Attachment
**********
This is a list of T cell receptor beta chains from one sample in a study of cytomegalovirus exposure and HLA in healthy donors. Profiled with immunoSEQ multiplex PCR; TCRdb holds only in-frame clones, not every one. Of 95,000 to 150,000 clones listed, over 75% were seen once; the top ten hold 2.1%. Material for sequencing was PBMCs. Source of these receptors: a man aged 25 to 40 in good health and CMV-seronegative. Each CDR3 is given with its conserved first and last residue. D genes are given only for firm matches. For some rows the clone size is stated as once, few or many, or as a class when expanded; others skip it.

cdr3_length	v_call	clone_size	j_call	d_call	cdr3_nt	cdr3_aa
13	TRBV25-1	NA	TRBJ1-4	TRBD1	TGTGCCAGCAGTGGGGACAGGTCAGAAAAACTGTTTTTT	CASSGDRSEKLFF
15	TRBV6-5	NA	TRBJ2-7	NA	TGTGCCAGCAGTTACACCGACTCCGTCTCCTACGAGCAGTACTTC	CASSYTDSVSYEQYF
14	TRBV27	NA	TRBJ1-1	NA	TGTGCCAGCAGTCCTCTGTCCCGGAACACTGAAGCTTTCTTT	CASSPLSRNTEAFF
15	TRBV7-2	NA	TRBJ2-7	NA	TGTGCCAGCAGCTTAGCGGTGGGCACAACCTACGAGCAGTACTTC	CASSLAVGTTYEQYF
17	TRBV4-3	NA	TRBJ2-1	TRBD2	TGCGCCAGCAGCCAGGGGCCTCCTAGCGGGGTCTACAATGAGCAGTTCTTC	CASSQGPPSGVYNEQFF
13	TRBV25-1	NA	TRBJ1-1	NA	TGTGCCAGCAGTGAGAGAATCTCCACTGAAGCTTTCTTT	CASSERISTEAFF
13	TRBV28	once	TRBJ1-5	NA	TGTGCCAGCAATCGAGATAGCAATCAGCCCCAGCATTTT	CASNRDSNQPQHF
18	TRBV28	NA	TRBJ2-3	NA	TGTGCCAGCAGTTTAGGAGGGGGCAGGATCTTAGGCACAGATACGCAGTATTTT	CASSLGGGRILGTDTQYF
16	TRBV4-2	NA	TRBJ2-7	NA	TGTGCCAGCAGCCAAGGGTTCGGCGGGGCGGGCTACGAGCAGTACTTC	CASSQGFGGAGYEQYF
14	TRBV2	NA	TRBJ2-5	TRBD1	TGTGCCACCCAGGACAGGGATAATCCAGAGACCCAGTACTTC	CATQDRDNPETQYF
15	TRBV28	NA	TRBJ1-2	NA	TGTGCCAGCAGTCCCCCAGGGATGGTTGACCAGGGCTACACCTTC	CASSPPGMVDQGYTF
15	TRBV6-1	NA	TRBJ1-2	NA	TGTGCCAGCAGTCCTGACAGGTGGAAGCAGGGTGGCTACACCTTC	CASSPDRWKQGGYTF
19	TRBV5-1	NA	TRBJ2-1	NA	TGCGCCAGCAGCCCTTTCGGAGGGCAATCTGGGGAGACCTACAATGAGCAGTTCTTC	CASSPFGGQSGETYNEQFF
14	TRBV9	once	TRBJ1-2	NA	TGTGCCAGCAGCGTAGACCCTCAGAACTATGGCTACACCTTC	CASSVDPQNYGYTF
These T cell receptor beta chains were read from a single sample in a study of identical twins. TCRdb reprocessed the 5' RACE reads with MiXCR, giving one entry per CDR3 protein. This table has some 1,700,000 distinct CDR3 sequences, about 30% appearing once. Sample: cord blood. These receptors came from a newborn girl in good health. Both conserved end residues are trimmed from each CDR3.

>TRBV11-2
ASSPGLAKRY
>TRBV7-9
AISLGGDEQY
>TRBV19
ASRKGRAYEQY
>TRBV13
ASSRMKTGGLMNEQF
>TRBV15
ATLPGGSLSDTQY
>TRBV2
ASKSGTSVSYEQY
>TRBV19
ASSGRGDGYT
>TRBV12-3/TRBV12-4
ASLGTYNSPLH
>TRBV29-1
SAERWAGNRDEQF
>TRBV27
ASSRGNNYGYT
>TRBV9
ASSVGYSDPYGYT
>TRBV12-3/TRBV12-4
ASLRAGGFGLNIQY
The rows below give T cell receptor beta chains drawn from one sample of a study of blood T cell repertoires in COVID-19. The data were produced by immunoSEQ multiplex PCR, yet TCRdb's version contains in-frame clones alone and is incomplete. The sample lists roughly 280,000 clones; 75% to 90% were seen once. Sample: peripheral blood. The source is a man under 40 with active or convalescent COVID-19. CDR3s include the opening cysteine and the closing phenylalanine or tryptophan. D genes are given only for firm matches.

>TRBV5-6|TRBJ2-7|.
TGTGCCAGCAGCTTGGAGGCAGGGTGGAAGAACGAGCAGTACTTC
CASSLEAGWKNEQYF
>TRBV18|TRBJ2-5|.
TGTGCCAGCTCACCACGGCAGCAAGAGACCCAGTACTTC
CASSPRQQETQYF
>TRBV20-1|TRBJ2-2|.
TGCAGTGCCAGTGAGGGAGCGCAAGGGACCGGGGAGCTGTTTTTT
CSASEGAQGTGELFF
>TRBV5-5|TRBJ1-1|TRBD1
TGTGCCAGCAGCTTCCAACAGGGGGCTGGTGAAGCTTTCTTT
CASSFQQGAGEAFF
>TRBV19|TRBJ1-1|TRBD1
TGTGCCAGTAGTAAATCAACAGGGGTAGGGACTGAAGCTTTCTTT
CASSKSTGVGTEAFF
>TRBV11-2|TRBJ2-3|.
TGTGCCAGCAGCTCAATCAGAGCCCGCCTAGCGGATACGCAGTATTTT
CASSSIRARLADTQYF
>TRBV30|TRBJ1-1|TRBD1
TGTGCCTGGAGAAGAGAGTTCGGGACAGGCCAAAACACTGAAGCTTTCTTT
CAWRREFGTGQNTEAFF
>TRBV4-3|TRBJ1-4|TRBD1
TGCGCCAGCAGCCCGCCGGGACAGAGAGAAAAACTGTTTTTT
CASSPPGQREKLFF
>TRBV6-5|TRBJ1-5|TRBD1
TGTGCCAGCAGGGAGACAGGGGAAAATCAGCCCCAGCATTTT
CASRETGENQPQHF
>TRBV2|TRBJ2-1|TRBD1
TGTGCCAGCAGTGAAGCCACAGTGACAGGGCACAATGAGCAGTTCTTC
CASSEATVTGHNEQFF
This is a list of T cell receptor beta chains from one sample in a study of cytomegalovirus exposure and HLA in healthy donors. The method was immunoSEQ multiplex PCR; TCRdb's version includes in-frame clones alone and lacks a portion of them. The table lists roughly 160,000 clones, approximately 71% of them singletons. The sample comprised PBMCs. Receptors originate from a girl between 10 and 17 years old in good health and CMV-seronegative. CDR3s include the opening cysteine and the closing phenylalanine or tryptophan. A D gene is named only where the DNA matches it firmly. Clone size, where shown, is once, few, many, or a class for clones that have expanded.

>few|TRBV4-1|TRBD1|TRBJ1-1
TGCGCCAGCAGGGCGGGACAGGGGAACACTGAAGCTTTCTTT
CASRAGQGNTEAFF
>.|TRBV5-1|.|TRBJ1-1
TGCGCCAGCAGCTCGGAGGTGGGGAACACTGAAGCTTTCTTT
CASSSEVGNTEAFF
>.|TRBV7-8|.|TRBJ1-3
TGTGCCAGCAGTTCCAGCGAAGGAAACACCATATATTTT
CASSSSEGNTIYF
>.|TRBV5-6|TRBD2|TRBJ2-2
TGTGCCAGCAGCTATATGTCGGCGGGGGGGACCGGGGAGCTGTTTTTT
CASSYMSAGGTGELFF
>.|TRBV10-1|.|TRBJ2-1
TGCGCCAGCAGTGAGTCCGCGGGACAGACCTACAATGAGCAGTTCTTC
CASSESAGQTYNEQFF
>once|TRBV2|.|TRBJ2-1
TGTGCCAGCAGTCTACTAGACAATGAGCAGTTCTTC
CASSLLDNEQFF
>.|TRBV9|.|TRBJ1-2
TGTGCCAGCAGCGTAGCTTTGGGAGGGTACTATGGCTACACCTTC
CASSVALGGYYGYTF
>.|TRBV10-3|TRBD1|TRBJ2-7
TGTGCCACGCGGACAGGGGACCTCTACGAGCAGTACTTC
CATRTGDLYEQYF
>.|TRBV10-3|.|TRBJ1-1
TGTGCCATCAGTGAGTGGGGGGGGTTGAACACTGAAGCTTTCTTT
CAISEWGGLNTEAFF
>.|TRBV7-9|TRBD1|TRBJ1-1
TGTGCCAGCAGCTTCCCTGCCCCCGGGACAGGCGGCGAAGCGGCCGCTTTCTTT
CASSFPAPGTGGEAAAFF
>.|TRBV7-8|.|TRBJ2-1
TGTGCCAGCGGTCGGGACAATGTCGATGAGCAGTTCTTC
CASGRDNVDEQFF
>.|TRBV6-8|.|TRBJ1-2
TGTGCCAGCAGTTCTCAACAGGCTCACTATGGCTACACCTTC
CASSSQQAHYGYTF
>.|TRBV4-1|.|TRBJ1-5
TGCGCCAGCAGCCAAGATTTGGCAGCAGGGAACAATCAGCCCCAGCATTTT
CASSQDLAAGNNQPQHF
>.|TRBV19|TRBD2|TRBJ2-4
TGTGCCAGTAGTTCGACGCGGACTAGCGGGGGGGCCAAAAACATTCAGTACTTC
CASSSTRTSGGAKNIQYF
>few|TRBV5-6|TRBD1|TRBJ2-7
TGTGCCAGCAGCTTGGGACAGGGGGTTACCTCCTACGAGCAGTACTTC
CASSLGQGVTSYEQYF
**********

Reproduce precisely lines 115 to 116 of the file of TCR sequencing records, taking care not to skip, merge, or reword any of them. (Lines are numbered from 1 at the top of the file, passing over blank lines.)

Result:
CASSSTRTSGGAKNIQYF
>few|TRBV5-6|TRBD1|TRBJ2-7